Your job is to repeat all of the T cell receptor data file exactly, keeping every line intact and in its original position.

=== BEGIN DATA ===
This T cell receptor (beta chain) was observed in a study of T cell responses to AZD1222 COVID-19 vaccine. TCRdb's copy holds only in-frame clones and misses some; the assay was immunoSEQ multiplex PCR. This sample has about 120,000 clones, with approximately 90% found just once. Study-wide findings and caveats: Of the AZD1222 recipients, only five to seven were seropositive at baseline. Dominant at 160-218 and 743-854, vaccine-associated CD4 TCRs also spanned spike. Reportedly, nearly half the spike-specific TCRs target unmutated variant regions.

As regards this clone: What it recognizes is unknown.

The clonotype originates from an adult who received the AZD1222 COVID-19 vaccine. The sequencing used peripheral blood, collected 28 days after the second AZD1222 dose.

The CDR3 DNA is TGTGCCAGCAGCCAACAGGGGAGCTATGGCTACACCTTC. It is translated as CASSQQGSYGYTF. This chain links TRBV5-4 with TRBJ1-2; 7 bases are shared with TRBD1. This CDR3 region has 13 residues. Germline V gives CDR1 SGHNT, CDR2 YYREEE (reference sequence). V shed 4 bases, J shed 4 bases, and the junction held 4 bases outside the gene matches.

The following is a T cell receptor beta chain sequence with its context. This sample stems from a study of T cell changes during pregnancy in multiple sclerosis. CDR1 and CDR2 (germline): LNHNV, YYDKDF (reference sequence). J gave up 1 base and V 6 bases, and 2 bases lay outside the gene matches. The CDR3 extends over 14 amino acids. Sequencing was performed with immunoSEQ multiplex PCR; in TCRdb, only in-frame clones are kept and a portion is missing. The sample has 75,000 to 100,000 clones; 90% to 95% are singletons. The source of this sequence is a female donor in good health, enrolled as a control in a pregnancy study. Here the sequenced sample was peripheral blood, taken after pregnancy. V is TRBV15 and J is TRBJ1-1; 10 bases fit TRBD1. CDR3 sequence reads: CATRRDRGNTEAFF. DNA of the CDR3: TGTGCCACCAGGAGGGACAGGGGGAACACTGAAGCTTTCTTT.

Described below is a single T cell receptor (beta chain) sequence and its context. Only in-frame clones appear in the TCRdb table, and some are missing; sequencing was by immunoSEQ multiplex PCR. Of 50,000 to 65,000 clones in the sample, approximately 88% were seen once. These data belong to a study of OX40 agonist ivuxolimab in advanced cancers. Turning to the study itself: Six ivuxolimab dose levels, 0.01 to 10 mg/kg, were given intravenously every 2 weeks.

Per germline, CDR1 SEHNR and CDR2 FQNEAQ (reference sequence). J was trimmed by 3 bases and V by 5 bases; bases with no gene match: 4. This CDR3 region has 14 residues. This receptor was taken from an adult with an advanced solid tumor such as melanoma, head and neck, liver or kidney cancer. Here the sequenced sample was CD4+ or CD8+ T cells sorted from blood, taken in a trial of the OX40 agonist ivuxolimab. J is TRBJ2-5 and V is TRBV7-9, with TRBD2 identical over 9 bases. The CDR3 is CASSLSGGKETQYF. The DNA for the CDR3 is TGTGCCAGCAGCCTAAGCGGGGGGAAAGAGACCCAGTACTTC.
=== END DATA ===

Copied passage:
This T cell receptor (beta chain) was observed in a study of T cell responses to AZD1222 COVID-19 vaccine. TCRdb's copy holds only in-frame clones and misses some; the assay was immunoSEQ multiplex PCR. This sample has about 120,000 clones, with approximately 90% found just once. Study-wide findings and caveats: Of the AZD1222 recipients, only five to seven were seropositive at baseline. Dominant at 160-218 and 743-854, vaccine-associated CD4 TCRs also spanned spike. Reportedly, nearly half the spike-specific TCRs target unmutated variant regions.

As regards this clone: What it recognizes is unknown.

The clonotype originates from an adult who received the AZD1222 COVID-19 vaccine. The sequencing used peripheral blood, collected 28 days after the second AZD1222 dose.

The CDR3 DNA is TGTGCCAGCAGCCAACAGGGGAGCTATGGCTACACCTTC. It is translated as CASSQQGSYGYTF. This chain links TRBV5-4 with TRBJ1-2; 7 bases are shared with TRBD1. This CDR3 region has 13 residues. Germline V gives CDR1 SGHNT, CDR2 YYREEE (reference sequence). V shed 4 bases, J shed 4 bases, and the junction held 4 bases outside the gene matches.

The following is a T cell receptor beta chain sequence with its context. This sample stems from a study of T cell changes during pregnancy in multiple sclerosis. CDR1 and CDR2 (germline): LNHNV, YYDKDF (reference sequence). J gave up 1 base and V 6 bases, and 2 bases lay outside the gene matches. The CDR3 extends over 14 amino acids. Sequencing was performed with immunoSEQ multiplex PCR; in TCRdb, only in-frame clones are kept and a portion is missing. The sample has 75,000 to 100,000 clones; 90% to 95% are singletons. The source of this sequence is a female donor in good health, enrolled as a control in a pregnancy study. Here the sequenced sample was peripheral blood, taken after pregnancy. V is TRBV15 and J is TRBJ1-1; 10 bases fit TRBD1. CDR3 sequence reads: CATRRDRGNTEAFF. DNA of the CDR3: TGTGCCACCAGGAGGGACAGGGGGAACACTGAAGCTTTCTTT.

Described below is a single T cell receptor (beta chain) sequence and its context. Only in-frame clones appear in the TCRdb table, and some are missing; sequencing was by immunoSEQ multiplex PCR. Of 50,000 to 65,000 clones in the sample, approximately 88% were seen once. These data belong to a study of OX40 agonist ivuxolimab in advanced cancers. Turning to the study itself: Six ivuxolimab dose levels, 0.01 to 10 mg/kg, were given intravenously every 2 weeks.

Per germline, CDR1 SEHNR and CDR2 FQNEAQ (reference sequence). J was trimmed by 3 bases and V by 5 bases; bases with no gene match: 4. This CDR3 region has 14 residues. This receptor was taken from an adult with an advanced solid tumor such as melanoma, head and neck, liver or kidney cancer. Here the sequenced sample was CD4+ or CD8+ T cells sorted from blood, taken in a trial of the OX40 agonist ivuxolimab. J is TRBJ2-5 and V is TRBV7-9, with TRBD2 identical over 9 bases. The CDR3 is CASSLSGGKETQYF. The DNA for the CDR3 is TGTGCCAGCAGCCTAAGCGGGGGGAAAGAGACCCAGTACTTC.